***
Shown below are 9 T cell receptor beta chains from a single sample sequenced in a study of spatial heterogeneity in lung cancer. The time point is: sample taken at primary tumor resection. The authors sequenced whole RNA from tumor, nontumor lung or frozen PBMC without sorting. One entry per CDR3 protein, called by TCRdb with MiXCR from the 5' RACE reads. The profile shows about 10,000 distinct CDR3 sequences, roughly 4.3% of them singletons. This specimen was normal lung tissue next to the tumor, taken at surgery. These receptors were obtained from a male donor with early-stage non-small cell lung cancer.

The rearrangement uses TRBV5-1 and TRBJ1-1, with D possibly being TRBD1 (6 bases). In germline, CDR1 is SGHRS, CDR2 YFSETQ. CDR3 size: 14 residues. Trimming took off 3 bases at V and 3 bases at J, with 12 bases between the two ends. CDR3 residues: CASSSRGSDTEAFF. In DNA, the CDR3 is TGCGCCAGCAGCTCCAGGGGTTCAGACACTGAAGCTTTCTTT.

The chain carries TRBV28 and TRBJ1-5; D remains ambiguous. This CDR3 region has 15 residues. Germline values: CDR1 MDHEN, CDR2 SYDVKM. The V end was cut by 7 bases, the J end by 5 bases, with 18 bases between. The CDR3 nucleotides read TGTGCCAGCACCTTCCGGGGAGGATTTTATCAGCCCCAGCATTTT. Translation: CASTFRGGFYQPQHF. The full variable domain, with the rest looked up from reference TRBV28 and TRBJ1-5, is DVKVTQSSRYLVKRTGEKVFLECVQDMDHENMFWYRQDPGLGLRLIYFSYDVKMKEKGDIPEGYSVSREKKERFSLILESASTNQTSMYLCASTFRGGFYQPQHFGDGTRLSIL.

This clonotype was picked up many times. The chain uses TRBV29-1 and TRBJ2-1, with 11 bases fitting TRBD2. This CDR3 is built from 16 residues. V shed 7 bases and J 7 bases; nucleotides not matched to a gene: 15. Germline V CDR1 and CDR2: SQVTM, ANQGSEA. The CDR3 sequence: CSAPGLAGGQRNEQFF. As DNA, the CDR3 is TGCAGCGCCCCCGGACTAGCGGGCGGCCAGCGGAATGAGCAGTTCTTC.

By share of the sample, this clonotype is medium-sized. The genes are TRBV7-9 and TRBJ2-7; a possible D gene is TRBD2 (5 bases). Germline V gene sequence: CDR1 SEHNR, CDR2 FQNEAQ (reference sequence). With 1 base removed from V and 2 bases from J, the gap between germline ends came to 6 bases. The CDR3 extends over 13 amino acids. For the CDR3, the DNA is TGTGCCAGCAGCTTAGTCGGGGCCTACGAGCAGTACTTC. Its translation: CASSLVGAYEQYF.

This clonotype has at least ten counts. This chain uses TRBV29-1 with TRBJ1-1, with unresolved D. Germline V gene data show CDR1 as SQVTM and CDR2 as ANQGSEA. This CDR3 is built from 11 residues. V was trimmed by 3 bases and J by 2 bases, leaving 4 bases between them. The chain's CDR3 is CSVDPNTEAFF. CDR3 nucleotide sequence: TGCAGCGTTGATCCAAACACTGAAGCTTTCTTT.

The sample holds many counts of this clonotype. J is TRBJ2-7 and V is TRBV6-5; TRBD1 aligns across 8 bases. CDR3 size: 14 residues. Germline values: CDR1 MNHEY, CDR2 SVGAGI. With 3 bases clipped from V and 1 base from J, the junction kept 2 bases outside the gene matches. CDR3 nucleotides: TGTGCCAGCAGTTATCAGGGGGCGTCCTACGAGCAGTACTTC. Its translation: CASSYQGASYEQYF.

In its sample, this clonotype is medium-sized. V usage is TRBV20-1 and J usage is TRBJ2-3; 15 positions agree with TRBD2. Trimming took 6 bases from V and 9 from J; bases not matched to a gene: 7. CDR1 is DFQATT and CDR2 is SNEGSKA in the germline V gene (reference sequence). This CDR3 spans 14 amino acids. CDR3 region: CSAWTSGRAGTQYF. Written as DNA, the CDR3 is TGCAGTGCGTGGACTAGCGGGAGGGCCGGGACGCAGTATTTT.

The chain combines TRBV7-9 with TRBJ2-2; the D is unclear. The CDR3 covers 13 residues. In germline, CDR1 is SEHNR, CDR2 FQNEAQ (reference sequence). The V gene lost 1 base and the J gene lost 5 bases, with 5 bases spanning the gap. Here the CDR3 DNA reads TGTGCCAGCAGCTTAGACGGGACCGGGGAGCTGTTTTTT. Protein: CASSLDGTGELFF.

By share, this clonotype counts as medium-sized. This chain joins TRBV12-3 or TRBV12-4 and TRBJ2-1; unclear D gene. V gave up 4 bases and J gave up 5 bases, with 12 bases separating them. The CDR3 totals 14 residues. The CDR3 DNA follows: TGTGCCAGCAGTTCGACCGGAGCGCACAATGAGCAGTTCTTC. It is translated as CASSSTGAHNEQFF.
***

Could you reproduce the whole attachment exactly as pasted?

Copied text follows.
Shown below are 9 T cell receptor beta chains from a single sample sequenced in a study of spatial heterogeneity in lung cancer. The time point is: sample taken at primary tumor resection. The authors sequenced whole RNA from tumor, nontumor lung or frozen PBMC without sorting. One entry per CDR3 protein, called by TCRdb with MiXCR from the 5' RACE reads. The profile shows about 10,000 distinct CDR3 sequences, roughly 4.3% of them singletons. This specimen was normal lung tissue next to the tumor, taken at surgery. These receptors were obtained from a male donor with early-stage non-small cell lung cancer.

The rearrangement uses TRBV5-1 and TRBJ1-1, with D possibly being TRBD1 (6 bases). In germline, CDR1 is SGHRS, CDR2 YFSETQ. CDR3 size: 14 residues. Trimming took off 3 bases at V and 3 bases at J, with 12 bases between the two ends. CDR3 residues: CASSSRGSDTEAFF. In DNA, the CDR3 is TGCGCCAGCAGCTCCAGGGGTTCAGACACTGAAGCTTTCTTT.

The chain carries TRBV28 and TRBJ1-5; D remains ambiguous. This CDR3 region has 15 residues. Germline values: CDR1 MDHEN, CDR2 SYDVKM. The V end was cut by 7 bases, the J end by 5 bases, with 18 bases between. The CDR3 nucleotides read TGTGCCAGCACCTTCCGGGGAGGATTTTATCAGCCCCAGCATTTT. Translation: CASTFRGGFYQPQHF. The full variable domain, with the rest looked up from reference TRBV28 and TRBJ1-5, is DVKVTQSSRYLVKRTGEKVFLECVQDMDHENMFWYRQDPGLGLRLIYFSYDVKMKEKGDIPEGYSVSREKKERFSLILESASTNQTSMYLCASTFRGGFYQPQHFGDGTRLSIL.

This clonotype was picked up many times. The chain uses TRBV29-1 and TRBJ2-1, with 11 bases fitting TRBD2. This CDR3 is built from 16 residues. V shed 7 bases and J 7 bases; nucleotides not matched to a gene: 15. Germline V CDR1 and CDR2: SQVTM, ANQGSEA. The CDR3 sequence: CSAPGLAGGQRNEQFF. As DNA, the CDR3 is TGCAGCGCCCCCGGACTAGCGGGCGGCCAGCGGAATGAGCAGTTCTTC.

By share of the sample, this clonotype is medium-sized. The genes are TRBV7-9 and TRBJ2-7; a possible D gene is TRBD2 (5 bases). Germline V gene sequence: CDR1 SEHNR, CDR2 FQNEAQ (reference sequence). With 1 base removed from V and 2 bases from J, the gap between germline ends came to 6 bases. The CDR3 extends over 13 amino acids. For the CDR3, the DNA is TGTGCCAGCAGCTTAGTCGGGGCCTACGAGCAGTACTTC. Its translation: CASSLVGAYEQYF.

This clonotype has at least ten counts. This chain uses TRBV29-1 with TRBJ1-1, with unresolved D. Germline V gene data show CDR1 as SQVTM and CDR2 as ANQGSEA. This CDR3 is built from 11 residues. V was trimmed by 3 bases and J by 2 bases, leaving 4 bases between them. The chain's CDR3 is CSVDPNTEAFF. CDR3 nucleotide sequence: TGCAGCGTTGATCCAAACACTGAAGCTTTCTTT.

The sample holds many counts of this clonotype. J is TRBJ2-7 and V is TRBV6-5; TRBD1 aligns across 8 bases. CDR3 size: 14 residues. Germline values: CDR1 MNHEY, CDR2 SVGAGI. With 3 bases clipped from V and 1 base from J, the junction kept 2 bases outside the gene matches. CDR3 nucleotides: TGTGCCAGCAGTTATCAGGGGGCGTCCTACGAGCAGTACTTC. Its translation: CASSYQGASYEQYF.

In its sample, this clonotype is medium-sized. V usage is TRBV20-1 and J usage is TRBJ2-3; 15 positions agree with TRBD2. Trimming took 6 bases from V and 9 from J; bases not matched to a gene: 7. CDR1 is DFQATT and CDR2 is SNEGSKA in the germline V gene (reference sequence). This CDR3 spans 14 amino acids. CDR3 region: CSAWTSGRAGTQYF. Written as DNA, the CDR3 is TGCAGTGCGTGGACTAGCGGGAGGGCCGGGACGCAGTATTTT.

The chain combines TRBV7-9 with TRBJ2-2; the D is unclear. The CDR3 covers 13 residues. In germline, CDR1 is SEHNR, CDR2 FQNEAQ (reference sequence). The V gene lost 1 base and the J gene lost 5 bases, with 5 bases spanning the gap. Here the CDR3 DNA reads TGTGCCAGCAGCTTAGACGGGACCGGGGAGCTGTTTTTT. Protein: CASSLDGTGELFF.

By share, this clonotype counts as medium-sized. This chain joins TRBV12-3 or TRBV12-4 and TRBJ2-1; unclear D gene. V gave up 4 bases and J gave up 5 bases, with 12 bases separating them. The CDR3 totals 14 residues. The CDR3 DNA follows: TGTGCCAGCAGTTCGACCGGAGCGCACAATGAGCAGTTCTTC. It is translated as CASSSTGAHNEQFF.